-- Mitchell Barnes (, March 17, 1999.

From -

We have domesticated hens who lay nearly all year round - eggs get a little sparse in the winter. Advise you to get Rhode Island reds or similar - better eating, lay nice big brown eggs and they can't fly after they are grown (too heavy is my guess). If you want to keep your flower beds and garden, do not get bantys. We have some escapees from our neighbors and they multiply in the woods like rabbits and are very brave. We also raise emu which give us big green eggs (about a pound each) in the winter and when slaughtered, give us about 25 lbs. of red meat per bird - BBQed rare on the grill - just like a New York steak and no cholesterol to speak of. Makes wonderful jerky too 'cause there is no fat in the meat and they take, by far less feed and less room than a cow to raise.

-- Valkyrie (, March 17, 1999.

Our chickens also laid really well all this winter. I'm getting a batch of Pilgrim goslings in a month.

My sister bought some guineas as adults and they all flew away so I guess it's true about needing to raise them from chicks to keep them around. I'm going to get a couple for insect control. I've read that they also will help keep rats out of the barn; does anybody know about this?

Valkyrie, tell us more about the emus.

1) Where do you get chicks/eggs?

2) What do they eat?

3) How do they need to be contained?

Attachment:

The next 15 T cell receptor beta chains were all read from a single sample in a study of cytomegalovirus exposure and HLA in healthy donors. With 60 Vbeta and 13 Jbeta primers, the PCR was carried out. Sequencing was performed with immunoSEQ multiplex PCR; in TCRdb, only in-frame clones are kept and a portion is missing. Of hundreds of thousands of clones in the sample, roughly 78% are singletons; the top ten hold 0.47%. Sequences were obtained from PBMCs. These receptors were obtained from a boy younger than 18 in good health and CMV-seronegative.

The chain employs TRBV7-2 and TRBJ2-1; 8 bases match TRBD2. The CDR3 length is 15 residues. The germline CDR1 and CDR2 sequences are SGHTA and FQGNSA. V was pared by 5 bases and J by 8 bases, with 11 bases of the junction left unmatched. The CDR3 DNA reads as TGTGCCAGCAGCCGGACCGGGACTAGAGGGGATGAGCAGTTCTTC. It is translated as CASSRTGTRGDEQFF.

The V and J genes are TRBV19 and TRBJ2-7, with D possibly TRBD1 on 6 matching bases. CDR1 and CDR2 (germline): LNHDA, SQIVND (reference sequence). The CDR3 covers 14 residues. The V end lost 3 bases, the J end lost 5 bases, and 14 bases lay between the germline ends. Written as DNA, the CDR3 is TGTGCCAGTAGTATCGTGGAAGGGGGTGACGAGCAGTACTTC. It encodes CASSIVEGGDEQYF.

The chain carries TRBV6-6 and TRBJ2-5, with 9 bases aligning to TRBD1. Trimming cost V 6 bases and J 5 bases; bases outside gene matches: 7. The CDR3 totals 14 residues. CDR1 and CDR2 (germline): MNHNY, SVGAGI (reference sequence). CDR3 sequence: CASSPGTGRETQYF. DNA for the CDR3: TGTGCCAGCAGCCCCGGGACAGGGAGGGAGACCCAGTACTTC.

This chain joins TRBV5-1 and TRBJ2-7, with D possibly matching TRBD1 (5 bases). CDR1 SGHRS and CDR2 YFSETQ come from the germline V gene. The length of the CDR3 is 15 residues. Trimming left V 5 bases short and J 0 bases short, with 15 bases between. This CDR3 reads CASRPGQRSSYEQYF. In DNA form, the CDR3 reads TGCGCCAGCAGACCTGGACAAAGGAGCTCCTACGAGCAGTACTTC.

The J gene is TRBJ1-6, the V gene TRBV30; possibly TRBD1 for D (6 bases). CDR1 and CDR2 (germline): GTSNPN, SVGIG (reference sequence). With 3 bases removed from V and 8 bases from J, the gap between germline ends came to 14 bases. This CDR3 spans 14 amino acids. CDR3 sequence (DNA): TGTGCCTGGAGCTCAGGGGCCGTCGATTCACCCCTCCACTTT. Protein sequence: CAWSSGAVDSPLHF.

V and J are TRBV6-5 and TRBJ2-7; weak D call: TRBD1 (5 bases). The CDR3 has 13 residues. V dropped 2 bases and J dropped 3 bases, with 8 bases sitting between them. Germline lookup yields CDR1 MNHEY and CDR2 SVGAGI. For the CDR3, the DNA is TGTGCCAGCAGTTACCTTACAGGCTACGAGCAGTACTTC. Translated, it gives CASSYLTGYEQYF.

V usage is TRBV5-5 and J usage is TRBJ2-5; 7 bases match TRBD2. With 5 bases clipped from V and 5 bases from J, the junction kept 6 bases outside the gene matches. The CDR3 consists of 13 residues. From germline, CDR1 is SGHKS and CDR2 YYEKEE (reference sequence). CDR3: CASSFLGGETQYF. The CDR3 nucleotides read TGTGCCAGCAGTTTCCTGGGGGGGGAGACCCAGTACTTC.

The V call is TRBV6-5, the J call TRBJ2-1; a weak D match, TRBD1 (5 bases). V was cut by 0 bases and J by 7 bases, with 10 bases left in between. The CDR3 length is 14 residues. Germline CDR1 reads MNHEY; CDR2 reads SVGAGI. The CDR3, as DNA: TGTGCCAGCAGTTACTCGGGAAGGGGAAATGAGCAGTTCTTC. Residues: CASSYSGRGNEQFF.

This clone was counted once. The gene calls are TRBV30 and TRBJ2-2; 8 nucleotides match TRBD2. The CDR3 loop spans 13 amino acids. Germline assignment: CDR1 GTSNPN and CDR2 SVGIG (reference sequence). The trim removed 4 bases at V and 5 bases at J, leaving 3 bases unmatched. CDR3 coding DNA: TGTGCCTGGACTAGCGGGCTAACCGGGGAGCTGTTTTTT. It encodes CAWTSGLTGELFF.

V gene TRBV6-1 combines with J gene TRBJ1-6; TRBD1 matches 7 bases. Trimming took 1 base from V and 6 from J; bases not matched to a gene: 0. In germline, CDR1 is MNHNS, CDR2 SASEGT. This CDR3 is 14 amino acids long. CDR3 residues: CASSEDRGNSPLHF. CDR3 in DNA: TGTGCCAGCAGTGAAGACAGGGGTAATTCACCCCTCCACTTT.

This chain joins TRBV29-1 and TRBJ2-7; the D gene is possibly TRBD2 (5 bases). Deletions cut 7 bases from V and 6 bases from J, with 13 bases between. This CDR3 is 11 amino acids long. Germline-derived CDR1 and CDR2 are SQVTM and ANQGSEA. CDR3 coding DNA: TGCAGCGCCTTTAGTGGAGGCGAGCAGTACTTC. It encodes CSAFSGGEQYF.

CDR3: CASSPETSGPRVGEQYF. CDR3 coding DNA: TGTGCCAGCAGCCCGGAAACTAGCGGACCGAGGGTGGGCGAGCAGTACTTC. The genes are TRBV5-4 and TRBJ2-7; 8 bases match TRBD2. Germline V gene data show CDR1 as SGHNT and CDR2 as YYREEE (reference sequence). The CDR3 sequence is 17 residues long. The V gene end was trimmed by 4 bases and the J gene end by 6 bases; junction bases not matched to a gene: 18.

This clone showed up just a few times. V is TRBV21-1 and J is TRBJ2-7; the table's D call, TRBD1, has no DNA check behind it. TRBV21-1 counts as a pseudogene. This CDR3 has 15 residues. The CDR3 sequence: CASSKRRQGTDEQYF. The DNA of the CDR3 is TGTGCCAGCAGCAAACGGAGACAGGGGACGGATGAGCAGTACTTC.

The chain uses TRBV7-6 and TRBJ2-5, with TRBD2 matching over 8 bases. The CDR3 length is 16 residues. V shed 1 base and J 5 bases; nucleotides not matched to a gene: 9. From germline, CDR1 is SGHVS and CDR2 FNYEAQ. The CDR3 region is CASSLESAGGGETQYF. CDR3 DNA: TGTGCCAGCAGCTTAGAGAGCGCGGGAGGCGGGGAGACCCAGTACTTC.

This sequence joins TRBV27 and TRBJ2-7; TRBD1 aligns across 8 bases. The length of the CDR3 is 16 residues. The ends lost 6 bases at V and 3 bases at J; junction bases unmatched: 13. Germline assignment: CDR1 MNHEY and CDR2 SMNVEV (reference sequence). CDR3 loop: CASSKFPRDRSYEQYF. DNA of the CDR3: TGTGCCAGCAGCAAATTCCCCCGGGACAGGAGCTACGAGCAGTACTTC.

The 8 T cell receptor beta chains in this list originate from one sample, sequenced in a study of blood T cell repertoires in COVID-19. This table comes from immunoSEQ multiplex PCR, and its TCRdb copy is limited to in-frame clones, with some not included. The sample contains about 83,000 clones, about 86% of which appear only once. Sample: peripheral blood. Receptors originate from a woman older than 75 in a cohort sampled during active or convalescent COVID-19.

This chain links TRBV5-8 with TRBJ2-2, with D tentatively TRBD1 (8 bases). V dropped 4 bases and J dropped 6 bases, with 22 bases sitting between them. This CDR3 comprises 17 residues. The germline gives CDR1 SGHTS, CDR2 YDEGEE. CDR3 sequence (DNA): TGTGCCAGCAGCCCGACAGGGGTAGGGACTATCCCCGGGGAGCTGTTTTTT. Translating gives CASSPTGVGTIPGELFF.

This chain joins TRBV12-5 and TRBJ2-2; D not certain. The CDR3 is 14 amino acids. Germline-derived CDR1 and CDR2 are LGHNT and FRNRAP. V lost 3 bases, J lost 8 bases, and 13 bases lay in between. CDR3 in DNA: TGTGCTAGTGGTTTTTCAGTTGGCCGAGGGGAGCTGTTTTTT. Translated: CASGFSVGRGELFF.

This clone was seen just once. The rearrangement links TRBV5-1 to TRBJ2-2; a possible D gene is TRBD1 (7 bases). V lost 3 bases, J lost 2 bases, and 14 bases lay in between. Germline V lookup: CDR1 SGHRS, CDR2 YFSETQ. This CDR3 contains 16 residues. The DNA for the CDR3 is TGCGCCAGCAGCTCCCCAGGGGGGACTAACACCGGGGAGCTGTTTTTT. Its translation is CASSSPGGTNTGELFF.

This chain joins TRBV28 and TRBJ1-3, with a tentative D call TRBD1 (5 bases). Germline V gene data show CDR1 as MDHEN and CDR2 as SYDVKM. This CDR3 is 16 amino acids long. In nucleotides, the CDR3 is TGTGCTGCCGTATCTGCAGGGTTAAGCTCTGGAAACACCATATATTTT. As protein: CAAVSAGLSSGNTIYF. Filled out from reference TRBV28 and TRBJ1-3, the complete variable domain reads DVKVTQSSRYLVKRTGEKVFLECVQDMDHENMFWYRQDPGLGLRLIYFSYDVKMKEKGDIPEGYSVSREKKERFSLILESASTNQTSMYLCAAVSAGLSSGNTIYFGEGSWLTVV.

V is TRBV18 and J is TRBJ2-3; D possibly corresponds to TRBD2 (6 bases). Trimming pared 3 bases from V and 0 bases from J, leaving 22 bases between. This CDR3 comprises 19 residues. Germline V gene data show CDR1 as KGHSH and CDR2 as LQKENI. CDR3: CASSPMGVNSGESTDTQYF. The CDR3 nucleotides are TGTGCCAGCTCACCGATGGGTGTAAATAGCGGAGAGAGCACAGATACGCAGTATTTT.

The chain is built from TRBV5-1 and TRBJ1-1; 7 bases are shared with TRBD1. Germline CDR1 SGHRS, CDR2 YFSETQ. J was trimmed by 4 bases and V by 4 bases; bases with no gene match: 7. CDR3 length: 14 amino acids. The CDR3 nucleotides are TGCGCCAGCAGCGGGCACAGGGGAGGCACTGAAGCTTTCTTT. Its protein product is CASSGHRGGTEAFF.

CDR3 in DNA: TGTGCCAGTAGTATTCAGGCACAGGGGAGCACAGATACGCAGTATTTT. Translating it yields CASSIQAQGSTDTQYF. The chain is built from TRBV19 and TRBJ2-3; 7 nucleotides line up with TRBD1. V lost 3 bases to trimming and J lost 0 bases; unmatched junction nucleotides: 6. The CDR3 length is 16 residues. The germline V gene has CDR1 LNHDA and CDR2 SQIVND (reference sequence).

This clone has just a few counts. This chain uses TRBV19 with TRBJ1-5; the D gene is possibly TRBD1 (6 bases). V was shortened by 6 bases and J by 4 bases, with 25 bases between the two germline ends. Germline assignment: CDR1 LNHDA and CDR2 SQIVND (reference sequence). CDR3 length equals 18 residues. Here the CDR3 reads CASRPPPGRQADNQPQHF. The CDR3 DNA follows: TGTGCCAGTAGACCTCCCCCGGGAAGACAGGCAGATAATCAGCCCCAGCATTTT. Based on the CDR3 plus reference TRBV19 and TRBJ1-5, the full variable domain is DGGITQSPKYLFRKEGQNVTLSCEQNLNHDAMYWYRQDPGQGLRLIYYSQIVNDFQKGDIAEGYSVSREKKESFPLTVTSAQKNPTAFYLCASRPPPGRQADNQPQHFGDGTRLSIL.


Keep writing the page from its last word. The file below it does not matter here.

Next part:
4) Are they aggressive?

-- Franklin Journier (, March 17, 1999.


Re: Emus

You can get chicks and eggs from any emu grower. They are raised in all 48 of the lower states and their products are available all over too. They eat an emu feed that can be got nearly everywhere there are emu. They also get along quite well on a combo of chicken pellets,rabbit pellets and a protein supplement like Vigor Plus. They lay from 40 to 60 eggs in a season (Nov. to April-May). They lay an egg every 72 hours. Fencing wise, they need a strong fence - we 6 ft/. chain link and they can do quite well in a pen that is 30 by 30 or 40 for a breeder pair although ideal is about 25 by 80. You can incubate the eggs for more production or let Papa do it and get 10 to 15 chicks which when grown out is more than enough for a family. The only time they are aggressive is when you are trying to physically move them from one place to another - we use a harness with a 6 ft. leash and sort of steer them when moving them from one pen to another. They are so dumb that when you catch one for slaughter, they will come up to see what you are doing. Otherwise, they are quite gentle, friendly birdsThey kill and eat small rodents, snakes and I have had an occasional "pressed chicken" when one got in the pen. Also, make beautiful leather from the skins.

-- Valkyrie (, March 17, 1999.

Agree with Valkerie re Emus being tame except when being moved. Take a look at their feet, the emu's. The first thing I thought was "Raptors" from Jurassic Park. My neighbors were moving theirs and an emu kicked out and cut a 9 inch slit right thru the guy's bluejeans and opened up nearly as long a cut in his thigh! The meat is delicious, very similar to beef.

-- Mitchell Barnes (, March 17, 1999.

Mitchell -

Funny you should mention the Raptors in Jurrasic Park - emus and their feet and motions when running were the models for the Raptors. Emu are one of the closest things to a dinasaur you will find. they've been around for aboout 80 million years and are more closely related to dinasaurs than anything else. That's why we call it the "original red meat".

-- Valkyrie (, March 17, 1999.